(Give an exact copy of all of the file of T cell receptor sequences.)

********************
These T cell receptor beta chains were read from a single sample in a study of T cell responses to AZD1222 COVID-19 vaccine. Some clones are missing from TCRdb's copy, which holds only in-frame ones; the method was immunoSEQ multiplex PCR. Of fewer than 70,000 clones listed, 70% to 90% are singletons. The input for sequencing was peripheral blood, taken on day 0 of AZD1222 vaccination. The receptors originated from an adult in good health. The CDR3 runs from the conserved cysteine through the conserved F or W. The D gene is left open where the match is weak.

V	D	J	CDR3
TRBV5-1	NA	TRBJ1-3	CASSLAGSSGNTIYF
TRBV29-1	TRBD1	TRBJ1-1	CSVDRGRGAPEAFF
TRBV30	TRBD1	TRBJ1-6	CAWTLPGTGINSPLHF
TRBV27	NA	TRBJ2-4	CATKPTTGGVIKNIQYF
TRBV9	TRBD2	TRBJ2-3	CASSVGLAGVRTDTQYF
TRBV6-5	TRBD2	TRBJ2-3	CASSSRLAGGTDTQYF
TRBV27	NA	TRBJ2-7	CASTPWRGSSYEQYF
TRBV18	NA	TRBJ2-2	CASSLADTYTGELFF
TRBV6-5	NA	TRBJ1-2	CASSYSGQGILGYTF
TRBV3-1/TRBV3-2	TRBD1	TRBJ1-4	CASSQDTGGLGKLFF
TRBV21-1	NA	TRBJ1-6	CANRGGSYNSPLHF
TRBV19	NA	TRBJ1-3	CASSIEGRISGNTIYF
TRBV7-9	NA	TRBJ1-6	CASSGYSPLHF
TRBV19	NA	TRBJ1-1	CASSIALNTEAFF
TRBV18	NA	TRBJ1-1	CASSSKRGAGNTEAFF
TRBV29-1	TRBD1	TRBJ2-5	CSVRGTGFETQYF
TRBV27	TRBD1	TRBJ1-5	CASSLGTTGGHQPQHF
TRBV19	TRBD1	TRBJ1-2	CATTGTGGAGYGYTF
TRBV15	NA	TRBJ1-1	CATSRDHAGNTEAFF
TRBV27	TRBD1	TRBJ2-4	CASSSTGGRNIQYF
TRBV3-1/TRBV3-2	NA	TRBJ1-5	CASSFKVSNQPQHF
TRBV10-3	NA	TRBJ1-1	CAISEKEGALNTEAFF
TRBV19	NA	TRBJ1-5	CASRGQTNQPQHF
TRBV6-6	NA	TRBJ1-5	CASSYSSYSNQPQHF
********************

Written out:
These T cell receptor beta chains were read from a single sample in a study of T cell responses to AZD1222 COVID-19 vaccine. Some clones are missing from TCRdb's copy, which holds only in-frame ones; the method was immunoSEQ multiplex PCR. Of fewer than 70,000 clones listed, 70% to 90% are singletons. The input for sequencing was peripheral blood, taken on day 0 of AZD1222 vaccination. The receptors originated from an adult in good health. The CDR3 runs from the conserved cysteine through the conserved F or W. The D gene is left open where the match is weak.

V	D	J	CDR3
TRBV5-1	NA	TRBJ1-3	CASSLAGSSGNTIYF
TRBV29-1	TRBD1	TRBJ1-1	CSVDRGRGAPEAFF
TRBV30	TRBD1	TRBJ1-6	CAWTLPGTGINSPLHF
TRBV27	NA	TRBJ2-4	CATKPTTGGVIKNIQYF
TRBV9	TRBD2	TRBJ2-3	CASSVGLAGVRTDTQYF
TRBV6-5	TRBD2	TRBJ2-3	CASSSRLAGGTDTQYF
TRBV27	NA	TRBJ2-7	CASTPWRGSSYEQYF
TRBV18	NA	TRBJ2-2	CASSLADTYTGELFF
TRBV6-5	NA	TRBJ1-2	CASSYSGQGILGYTF
TRBV3-1/TRBV3-2	TRBD1	TRBJ1-4	CASSQDTGGLGKLFF
TRBV21-1	NA	TRBJ1-6	CANRGGSYNSPLHF
TRBV19	NA	TRBJ1-3	CASSIEGRISGNTIYF
TRBV7-9	NA	TRBJ1-6	CASSGYSPLHF
TRBV19	NA	TRBJ1-1	CASSIALNTEAFF
TRBV18	NA	TRBJ1-1	CASSSKRGAGNTEAFF
TRBV29-1	TRBD1	TRBJ2-5	CSVRGTGFETQYF
TRBV27	TRBD1	TRBJ1-5	CASSLGTTGGHQPQHF
TRBV19	TRBD1	TRBJ1-2	CATTGTGGAGYGYTF
TRBV15	NA	TRBJ1-1	CATSRDHAGNTEAFF
TRBV27	TRBD1	TRBJ2-4	CASSSTGGRNIQYF
TRBV3-1/TRBV3-2	NA	TRBJ1-5	CASSFKVSNQPQHF
TRBV10-3	NA	TRBJ1-1	CAISEKEGALNTEAFF
TRBV19	NA	TRBJ1-5	CASRGQTNQPQHF
TRBV6-6	NA	TRBJ1-5	CASSYSSYSNQPQHF